Like everyone else, I love to be able to get the last piece of everything, unless I am too full.

But how to go about it without being rude or a bit demanding? Here are great tips to get what you want without seeming obnoxious.


Get the Last Bite of That Cake

Get the Last Bite of That Cake

Image by: daftcain


Tip 1 – The serve up

The scenario: You and your friend have ordered takeaway, it might be pizza, it might be Chinese, it is definitely something that will be shared out.


Sounds like a good plan.


The food arrives and you ordered crispy duck and pancakes, absolutely heaven! But how will you get more duck than your friend without looking greedy?


Easy! What you have to understand is human nature often gets a bad rep because of all the torture and killing in the world, but more often than not (especially if your friend isn’t a psychopath serial killer) people are courteous and good hosts. So why not let your friend serve up?


It sounds risky and you will have to judge the situation and your friends carefully. They might be just as greedy as you are and will take that as their opportunity to get the majority of the bird. In which case you might want to reconsider your circle of friends.


But most of the time, purely out of fear to be accused of being self-serving and greedy, they will automatically give you more.



Not only have you gotten the bigger portion but you also let someone else do it for you. This is definitely win win.


Tip 2 – Stay ahead of the game

Scenario: There is an odd number of chicken wings and an even number of people…


In these situations, stay focused, it might just be a casual occasion, but it is easy to lose perspective. This should never ever happen when food is involved.


So when the menu hasn’t specifically mentioned how many pieces of chicken wings they will serve, anxiously await the arrival. Quickly scan the plate and count.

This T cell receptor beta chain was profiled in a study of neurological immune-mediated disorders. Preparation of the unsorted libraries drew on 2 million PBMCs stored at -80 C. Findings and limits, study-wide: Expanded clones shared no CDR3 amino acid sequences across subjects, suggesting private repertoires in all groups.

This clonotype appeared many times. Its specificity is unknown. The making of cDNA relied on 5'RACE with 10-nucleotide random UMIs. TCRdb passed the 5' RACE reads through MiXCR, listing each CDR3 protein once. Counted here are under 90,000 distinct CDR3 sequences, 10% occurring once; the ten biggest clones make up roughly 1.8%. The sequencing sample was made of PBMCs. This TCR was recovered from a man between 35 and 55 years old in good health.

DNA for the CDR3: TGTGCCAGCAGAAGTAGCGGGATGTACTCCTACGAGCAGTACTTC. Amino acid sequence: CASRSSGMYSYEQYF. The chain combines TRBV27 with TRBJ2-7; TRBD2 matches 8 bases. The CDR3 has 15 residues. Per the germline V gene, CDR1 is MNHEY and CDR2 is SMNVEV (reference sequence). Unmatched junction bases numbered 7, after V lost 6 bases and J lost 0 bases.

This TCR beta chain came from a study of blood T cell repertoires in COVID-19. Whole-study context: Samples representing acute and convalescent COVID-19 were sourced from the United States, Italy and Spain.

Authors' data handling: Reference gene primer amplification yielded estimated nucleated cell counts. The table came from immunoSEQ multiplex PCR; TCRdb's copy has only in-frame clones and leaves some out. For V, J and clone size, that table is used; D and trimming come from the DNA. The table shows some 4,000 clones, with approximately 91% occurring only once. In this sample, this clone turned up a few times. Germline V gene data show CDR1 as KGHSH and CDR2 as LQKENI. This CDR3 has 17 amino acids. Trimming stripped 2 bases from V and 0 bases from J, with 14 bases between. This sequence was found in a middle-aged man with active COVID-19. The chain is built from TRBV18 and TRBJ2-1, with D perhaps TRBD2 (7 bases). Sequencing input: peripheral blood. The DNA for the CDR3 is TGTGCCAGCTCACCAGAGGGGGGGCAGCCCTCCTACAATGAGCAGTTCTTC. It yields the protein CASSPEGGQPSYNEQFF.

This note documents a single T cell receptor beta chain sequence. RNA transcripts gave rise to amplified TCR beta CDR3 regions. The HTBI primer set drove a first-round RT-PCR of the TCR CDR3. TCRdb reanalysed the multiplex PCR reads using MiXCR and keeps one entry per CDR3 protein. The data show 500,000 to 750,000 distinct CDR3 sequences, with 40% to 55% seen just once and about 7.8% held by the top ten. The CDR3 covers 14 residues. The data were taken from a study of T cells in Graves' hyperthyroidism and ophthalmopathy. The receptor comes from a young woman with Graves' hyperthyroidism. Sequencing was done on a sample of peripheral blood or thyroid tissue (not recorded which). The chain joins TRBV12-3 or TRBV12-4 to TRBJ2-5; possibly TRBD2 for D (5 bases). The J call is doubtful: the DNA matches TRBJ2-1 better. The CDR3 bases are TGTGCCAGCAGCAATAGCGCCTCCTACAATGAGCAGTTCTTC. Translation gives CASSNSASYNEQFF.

Identify the situation, play by the rules. If it is an even number, great! You can share it out, if not, we have a culinary problem…


Solution: Eat FASTER


This is a very easy solution, depending on the speed of your opponents eating. You must match that and speed up by about 1.5, allowing you both to finish your wings at the same time to discover that there are 2 left and share them out. SCORE, you had the extra wing!



Tip 3 -The non-sharer

Ever had the misfortune to be friends with someone who constantly wants to try everything you eat?


Just like the chip tax that partners lay claim on. They don’t order a side because that will be too much but happily munch away ¾ of your food and you are left disgruntled and hungry. If you say anything you are described as “petty” and “typical only child” and also to “stop making a scene, people are looking at us!”


In these situations, bite the bullet, there is nothing you can do about the chip tax. Just order more.


But what about other kinds of sharing situations, when it isn’t your partner but a friend, who doesn’t take a small bite but considerably more. What to do? You don’t want to look like a non-sharing greedy git.


Solution: Divert and distract!


When your friend asks to have a bite or taste of your grub, say “Sure, I will leave you some at the end!”


Your friend will mostly be pacified and leave you alone to continue to eat.


And then… nothing, you just eat the lot and while doing so, engage them in a discussion, let them talk while you eat away. They will be so absorbed in their own story that they will not realise that there will be little left of your food.


This not only gets you out of the non-sharing issue, but also makes you look generous at the beginning. If your friend realises what just happened, play dumb, tell them you completely forgot! This works like a charm.


With these handy tips, you never have to go hungry again and still keep your generous and friendly persona!



Lia is a serious food politician and blogger for Lords of Notting Hill, who sell a variety of homeware as well as great outdoor products like the Weber BBQ. These are top quality and ideal for any summer party.

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